As far as I know, states don’t place such barriers to entry on private counsel with paying clients. I get the general notion that a person should be free to pay whichever lawyer he wants because it is, after all, his money and his decision. Indeed, I’m generally skeptical of regulation and trying to play “parent” to consumers. However, I acknowledge that there are some fields where consumers are not in the best position to size up the quality of their choice. As one example, regulations on prescription drugs are useful to me because I don’t have the time or expertise to separate the wheat from the chaff. Or look at the medical profession: not all doctors are qualified to perform heart surgery and I am not the best person to evaluate that.
We in the legal profession should employ some sort of barrier to entry that assures private counsel are minimally competent in the field of representation. Anybody who has graduated law school and passed the bar exam knows that this is not enough to prepare you for actual practice. The bar exam didn’t test my ability to argue bail, do a jury trial, represent a client who is facing immigration consequences, use a motion to suppress as a discovery tool, negotiate with prosecutors, maintain good records, deal with family members that want me to disclose confidential information, the list goes on… These are skills I’ve learned through internships and job training. Nor do I have any doubt that I am woefully unprepared to develop an estate plan or advise someone on their liability under securities law. I could probably learn how to if I put my mind to it and was appropriately mentored…but the fact that I am a licensed attorney, by itself, does not make me qualified to do either.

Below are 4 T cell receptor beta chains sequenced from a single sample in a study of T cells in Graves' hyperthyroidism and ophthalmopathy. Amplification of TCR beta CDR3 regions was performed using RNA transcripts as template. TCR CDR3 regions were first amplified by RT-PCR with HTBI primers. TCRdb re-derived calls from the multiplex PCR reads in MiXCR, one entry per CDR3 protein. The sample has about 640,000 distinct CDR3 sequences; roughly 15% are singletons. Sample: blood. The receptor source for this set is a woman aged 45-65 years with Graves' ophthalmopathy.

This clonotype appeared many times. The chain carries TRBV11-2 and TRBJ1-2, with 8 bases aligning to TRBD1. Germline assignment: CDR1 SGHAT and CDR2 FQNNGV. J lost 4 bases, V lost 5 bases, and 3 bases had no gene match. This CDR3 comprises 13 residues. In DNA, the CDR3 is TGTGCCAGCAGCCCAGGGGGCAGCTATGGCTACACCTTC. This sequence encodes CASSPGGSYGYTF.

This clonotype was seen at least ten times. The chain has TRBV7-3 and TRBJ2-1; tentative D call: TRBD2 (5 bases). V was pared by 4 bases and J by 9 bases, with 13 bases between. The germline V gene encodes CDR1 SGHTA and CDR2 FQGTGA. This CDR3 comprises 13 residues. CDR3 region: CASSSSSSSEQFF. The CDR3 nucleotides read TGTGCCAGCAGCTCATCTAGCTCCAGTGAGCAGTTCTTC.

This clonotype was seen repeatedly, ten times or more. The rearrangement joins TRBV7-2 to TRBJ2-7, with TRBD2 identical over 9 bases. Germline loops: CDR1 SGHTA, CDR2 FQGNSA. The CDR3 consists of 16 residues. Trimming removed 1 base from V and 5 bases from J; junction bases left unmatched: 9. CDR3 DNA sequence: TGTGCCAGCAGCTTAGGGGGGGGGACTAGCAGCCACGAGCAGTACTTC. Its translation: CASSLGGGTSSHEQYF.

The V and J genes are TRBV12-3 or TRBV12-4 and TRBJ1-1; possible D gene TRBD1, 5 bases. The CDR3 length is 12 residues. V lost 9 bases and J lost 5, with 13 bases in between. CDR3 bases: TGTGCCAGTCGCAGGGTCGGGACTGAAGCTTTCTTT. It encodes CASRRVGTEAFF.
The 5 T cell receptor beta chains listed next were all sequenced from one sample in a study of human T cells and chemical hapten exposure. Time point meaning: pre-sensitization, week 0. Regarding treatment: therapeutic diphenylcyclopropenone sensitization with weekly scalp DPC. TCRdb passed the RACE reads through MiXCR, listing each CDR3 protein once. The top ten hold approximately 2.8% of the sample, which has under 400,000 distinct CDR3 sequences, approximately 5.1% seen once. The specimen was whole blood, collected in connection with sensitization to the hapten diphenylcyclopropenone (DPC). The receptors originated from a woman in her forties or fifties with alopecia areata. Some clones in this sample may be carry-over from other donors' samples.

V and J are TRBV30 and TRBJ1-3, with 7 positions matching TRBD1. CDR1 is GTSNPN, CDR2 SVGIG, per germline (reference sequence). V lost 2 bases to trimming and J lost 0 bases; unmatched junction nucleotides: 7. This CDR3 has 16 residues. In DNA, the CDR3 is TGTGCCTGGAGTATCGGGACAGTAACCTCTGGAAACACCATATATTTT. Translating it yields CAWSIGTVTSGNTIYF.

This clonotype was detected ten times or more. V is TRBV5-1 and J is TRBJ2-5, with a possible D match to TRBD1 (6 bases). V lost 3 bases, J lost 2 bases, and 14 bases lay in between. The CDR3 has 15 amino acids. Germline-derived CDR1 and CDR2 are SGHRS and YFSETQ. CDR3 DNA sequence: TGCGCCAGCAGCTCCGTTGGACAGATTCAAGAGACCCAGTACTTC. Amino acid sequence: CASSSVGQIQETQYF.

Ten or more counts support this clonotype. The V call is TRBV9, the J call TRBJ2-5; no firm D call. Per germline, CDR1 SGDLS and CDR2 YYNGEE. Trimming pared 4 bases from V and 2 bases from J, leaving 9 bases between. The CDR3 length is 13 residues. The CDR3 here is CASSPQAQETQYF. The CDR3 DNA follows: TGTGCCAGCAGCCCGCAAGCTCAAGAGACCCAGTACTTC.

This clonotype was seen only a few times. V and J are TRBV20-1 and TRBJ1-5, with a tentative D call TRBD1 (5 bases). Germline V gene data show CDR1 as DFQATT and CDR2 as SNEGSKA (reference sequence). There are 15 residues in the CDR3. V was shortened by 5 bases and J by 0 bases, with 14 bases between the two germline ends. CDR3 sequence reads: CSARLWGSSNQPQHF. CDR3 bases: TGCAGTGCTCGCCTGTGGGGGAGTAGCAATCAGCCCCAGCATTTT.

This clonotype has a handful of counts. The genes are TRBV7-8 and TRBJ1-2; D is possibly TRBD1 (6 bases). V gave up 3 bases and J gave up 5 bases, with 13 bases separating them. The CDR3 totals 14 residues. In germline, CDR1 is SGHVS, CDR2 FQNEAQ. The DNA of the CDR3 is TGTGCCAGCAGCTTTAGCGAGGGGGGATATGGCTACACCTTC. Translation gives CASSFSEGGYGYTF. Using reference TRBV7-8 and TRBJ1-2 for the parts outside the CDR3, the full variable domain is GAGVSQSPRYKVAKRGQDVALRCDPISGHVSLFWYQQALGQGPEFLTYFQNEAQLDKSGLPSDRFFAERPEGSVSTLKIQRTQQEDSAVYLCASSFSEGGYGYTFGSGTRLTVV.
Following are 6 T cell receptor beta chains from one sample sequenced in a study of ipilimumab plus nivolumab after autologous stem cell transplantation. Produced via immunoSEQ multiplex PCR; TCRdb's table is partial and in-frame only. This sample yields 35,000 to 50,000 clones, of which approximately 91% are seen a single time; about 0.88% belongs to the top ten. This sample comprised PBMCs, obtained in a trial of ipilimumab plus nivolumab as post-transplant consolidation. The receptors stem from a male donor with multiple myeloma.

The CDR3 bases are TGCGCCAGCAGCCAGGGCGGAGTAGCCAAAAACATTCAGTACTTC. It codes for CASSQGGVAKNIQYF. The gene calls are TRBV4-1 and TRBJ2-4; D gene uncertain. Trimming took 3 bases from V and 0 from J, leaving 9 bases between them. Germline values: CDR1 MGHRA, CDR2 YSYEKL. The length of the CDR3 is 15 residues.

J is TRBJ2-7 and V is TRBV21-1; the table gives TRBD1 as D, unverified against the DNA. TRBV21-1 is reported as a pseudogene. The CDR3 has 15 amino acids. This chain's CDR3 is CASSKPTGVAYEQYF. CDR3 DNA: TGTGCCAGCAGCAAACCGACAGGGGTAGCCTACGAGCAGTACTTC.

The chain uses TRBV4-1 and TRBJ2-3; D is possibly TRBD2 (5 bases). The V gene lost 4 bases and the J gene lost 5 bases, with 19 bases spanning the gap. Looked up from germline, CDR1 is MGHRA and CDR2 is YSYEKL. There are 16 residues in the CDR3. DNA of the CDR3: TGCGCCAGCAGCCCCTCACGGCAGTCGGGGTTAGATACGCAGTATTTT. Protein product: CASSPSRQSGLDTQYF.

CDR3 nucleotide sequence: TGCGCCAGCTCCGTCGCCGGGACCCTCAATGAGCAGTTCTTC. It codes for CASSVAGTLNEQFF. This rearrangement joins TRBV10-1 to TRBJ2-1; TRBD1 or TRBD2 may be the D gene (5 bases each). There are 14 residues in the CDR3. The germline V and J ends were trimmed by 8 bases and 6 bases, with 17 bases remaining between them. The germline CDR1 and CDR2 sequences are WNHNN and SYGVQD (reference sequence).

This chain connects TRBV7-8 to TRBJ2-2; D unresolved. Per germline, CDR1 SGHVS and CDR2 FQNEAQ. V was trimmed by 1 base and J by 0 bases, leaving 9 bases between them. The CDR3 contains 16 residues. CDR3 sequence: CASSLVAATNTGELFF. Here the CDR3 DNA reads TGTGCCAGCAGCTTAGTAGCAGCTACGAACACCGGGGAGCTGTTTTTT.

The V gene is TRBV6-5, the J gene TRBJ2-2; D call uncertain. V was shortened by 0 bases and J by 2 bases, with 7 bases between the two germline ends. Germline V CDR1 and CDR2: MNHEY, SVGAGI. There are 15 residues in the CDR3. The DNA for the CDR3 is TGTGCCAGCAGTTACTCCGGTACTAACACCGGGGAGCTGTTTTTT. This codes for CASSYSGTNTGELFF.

The shame of a baby lawyer taking a capital case that he is not prepared for is merely a reflection on the larger problem that law licensing needs change. The very reason that we require people to pass the bar in order to practice is so that we can protect consumers. We’re not protecting them one bit, though. The bar exam does not test a person’s ability to competently practice in any particular area of law; it merely assess general knowledge across a wide variety of fields…and that’s not enough. State bar authorities should consider creating a system of specialty licensing. At a minimum, voluntary specialty licensing. This could help train new lawyers to actually practice in fields of interest and serve as a verification (a “seal of approval” if you will) that the particular lawyer is capable to do so. And indeed, a voluntary certification scheme might be enough to push consumers toward those attorneys who have taken the time to be so certified.
Or perhaps we should do as they do in England. There, barristers and solicitors must do pupilages and trainee stints with actual firms. These are basically lengthy apprenticeships that give the new lawyer on-the-job training on how to practice in a particular field or fields of law.
But we need to do something because the current system isn’t protecting consumers as intended. For God’s sake, a client just hired a brand new attorney to keep him from being executed. That shows a level of failure that goes beyond the client’s poor judgment.